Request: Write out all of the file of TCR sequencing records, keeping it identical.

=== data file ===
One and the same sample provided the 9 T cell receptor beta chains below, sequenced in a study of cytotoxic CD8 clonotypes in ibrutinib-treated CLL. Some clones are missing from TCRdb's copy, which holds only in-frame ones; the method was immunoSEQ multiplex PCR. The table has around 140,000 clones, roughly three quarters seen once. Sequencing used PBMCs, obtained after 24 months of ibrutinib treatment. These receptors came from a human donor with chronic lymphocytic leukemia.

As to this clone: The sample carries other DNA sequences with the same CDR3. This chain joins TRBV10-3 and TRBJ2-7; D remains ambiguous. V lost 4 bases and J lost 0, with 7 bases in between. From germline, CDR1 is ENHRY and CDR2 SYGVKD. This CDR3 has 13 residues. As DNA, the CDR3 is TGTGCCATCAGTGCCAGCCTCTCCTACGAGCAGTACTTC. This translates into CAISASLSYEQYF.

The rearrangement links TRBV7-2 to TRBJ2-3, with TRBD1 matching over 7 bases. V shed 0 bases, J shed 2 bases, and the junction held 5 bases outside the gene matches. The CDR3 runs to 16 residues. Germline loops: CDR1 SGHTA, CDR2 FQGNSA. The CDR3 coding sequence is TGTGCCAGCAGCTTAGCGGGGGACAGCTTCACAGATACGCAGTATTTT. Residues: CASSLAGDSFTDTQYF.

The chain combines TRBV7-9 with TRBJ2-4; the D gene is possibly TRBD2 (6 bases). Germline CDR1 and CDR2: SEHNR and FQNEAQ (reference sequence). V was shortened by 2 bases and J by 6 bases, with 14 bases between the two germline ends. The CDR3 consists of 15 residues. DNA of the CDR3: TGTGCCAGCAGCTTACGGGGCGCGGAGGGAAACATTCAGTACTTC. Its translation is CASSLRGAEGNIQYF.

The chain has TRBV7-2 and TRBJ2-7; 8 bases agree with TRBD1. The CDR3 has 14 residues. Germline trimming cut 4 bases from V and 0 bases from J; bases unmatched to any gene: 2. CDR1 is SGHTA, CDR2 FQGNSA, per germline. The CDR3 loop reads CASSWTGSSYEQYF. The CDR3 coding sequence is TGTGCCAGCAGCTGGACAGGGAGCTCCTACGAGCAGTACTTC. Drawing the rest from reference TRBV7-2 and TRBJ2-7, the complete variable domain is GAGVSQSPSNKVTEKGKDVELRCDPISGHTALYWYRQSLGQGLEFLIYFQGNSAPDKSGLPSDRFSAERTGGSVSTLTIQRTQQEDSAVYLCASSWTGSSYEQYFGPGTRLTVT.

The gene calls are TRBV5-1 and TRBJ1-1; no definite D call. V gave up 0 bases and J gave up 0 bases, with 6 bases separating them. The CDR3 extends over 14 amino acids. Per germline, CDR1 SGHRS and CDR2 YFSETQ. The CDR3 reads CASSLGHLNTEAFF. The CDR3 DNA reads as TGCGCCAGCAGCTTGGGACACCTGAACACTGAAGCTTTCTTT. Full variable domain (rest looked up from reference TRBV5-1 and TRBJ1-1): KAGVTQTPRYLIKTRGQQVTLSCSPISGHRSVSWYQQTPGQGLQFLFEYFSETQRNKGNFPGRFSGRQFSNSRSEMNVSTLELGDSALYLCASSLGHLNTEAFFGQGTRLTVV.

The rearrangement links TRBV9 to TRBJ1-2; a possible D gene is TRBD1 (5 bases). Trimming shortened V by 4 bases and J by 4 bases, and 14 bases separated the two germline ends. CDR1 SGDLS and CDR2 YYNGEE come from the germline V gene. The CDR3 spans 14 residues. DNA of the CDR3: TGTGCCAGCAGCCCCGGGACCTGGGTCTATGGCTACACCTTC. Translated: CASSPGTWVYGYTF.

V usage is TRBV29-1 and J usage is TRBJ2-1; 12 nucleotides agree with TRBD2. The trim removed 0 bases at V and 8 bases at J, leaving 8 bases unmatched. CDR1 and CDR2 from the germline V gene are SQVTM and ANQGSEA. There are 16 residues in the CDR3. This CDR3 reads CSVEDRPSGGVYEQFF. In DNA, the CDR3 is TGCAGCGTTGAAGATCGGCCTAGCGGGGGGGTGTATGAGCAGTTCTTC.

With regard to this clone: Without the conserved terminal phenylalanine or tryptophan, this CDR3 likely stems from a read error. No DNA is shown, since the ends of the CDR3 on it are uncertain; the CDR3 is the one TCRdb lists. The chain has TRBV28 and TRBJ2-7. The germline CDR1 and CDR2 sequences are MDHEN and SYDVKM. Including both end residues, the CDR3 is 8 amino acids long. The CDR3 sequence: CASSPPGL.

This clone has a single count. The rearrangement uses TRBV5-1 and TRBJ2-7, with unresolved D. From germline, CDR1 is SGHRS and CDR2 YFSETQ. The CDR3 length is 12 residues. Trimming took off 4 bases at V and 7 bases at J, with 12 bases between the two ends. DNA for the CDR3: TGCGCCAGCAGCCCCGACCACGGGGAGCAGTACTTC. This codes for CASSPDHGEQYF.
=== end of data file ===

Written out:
One and the same sample provided the 9 T cell receptor beta chains below, sequenced in a study of cytotoxic CD8 clonotypes in ibrutinib-treated CLL. Some clones are missing from TCRdb's copy, which holds only in-frame ones; the method was immunoSEQ multiplex PCR. The table has around 140,000 clones, roughly three quarters seen once. Sequencing used PBMCs, obtained after 24 months of ibrutinib treatment. These receptors came from a human donor with chronic lymphocytic leukemia.

As to this clone: The sample carries other DNA sequences with the same CDR3. This chain joins TRBV10-3 and TRBJ2-7; D remains ambiguous. V lost 4 bases and J lost 0, with 7 bases in between. From germline, CDR1 is ENHRY and CDR2 SYGVKD. This CDR3 has 13 residues. As DNA, the CDR3 is TGTGCCATCAGTGCCAGCCTCTCCTACGAGCAGTACTTC. This translates into CAISASLSYEQYF.

The rearrangement links TRBV7-2 to TRBJ2-3, with TRBD1 matching over 7 bases. V shed 0 bases, J shed 2 bases, and the junction held 5 bases outside the gene matches. The CDR3 runs to 16 residues. Germline loops: CDR1 SGHTA, CDR2 FQGNSA. The CDR3 coding sequence is TGTGCCAGCAGCTTAGCGGGGGACAGCTTCACAGATACGCAGTATTTT. Residues: CASSLAGDSFTDTQYF.

The chain combines TRBV7-9 with TRBJ2-4; the D gene is possibly TRBD2 (6 bases). Germline CDR1 and CDR2: SEHNR and FQNEAQ (reference sequence). V was shortened by 2 bases and J by 6 bases, with 14 bases between the two germline ends. The CDR3 consists of 15 residues. DNA of the CDR3: TGTGCCAGCAGCTTACGGGGCGCGGAGGGAAACATTCAGTACTTC. Its translation is CASSLRGAEGNIQYF.

The chain has TRBV7-2 and TRBJ2-7; 8 bases agree with TRBD1. The CDR3 has 14 residues. Germline trimming cut 4 bases from V and 0 bases from J; bases unmatched to any gene: 2. CDR1 is SGHTA, CDR2 FQGNSA, per germline. The CDR3 loop reads CASSWTGSSYEQYF. The CDR3 coding sequence is TGTGCCAGCAGCTGGACAGGGAGCTCCTACGAGCAGTACTTC. Drawing the rest from reference TRBV7-2 and TRBJ2-7, the complete variable domain is GAGVSQSPSNKVTEKGKDVELRCDPISGHTALYWYRQSLGQGLEFLIYFQGNSAPDKSGLPSDRFSAERTGGSVSTLTIQRTQQEDSAVYLCASSWTGSSYEQYFGPGTRLTVT.

The gene calls are TRBV5-1 and TRBJ1-1; no definite D call. V gave up 0 bases and J gave up 0 bases, with 6 bases separating them. The CDR3 extends over 14 amino acids. Per germline, CDR1 SGHRS and CDR2 YFSETQ. The CDR3 reads CASSLGHLNTEAFF. The CDR3 DNA reads as TGCGCCAGCAGCTTGGGACACCTGAACACTGAAGCTTTCTTT. Full variable domain (rest looked up from reference TRBV5-1 and TRBJ1-1): KAGVTQTPRYLIKTRGQQVTLSCSPISGHRSVSWYQQTPGQGLQFLFEYFSETQRNKGNFPGRFSGRQFSNSRSEMNVSTLELGDSALYLCASSLGHLNTEAFFGQGTRLTVV.

The rearrangement links TRBV9 to TRBJ1-2; a possible D gene is TRBD1 (5 bases). Trimming shortened V by 4 bases and J by 4 bases, and 14 bases separated the two germline ends. CDR1 SGDLS and CDR2 YYNGEE come from the germline V gene. The CDR3 spans 14 residues. DNA of the CDR3: TGTGCCAGCAGCCCCGGGACCTGGGTCTATGGCTACACCTTC. Translated: CASSPGTWVYGYTF.

V usage is TRBV29-1 and J usage is TRBJ2-1; 12 nucleotides agree with TRBD2. The trim removed 0 bases at V and 8 bases at J, leaving 8 bases unmatched. CDR1 and CDR2 from the germline V gene are SQVTM and ANQGSEA. There are 16 residues in the CDR3. This CDR3 reads CSVEDRPSGGVYEQFF. In DNA, the CDR3 is TGCAGCGTTGAAGATCGGCCTAGCGGGGGGGTGTATGAGCAGTTCTTC.

With regard to this clone: Without the conserved terminal phenylalanine or tryptophan, this CDR3 likely stems from a read error. No DNA is shown, since the ends of the CDR3 on it are uncertain; the CDR3 is the one TCRdb lists. The chain has TRBV28 and TRBJ2-7. The germline CDR1 and CDR2 sequences are MDHEN and SYDVKM. Including both end residues, the CDR3 is 8 amino acids long. The CDR3 sequence: CASSPPGL.

This clone has a single count. The rearrangement uses TRBV5-1 and TRBJ2-7, with unresolved D. From germline, CDR1 is SGHRS and CDR2 YFSETQ. The CDR3 length is 12 residues. Trimming took off 4 bases at V and 7 bases at J, with 12 bases between the two ends. DNA for the CDR3: TGCGCCAGCAGCCCCGACCACGGGGAGCAGTACTTC. This codes for CASSPDHGEQYF.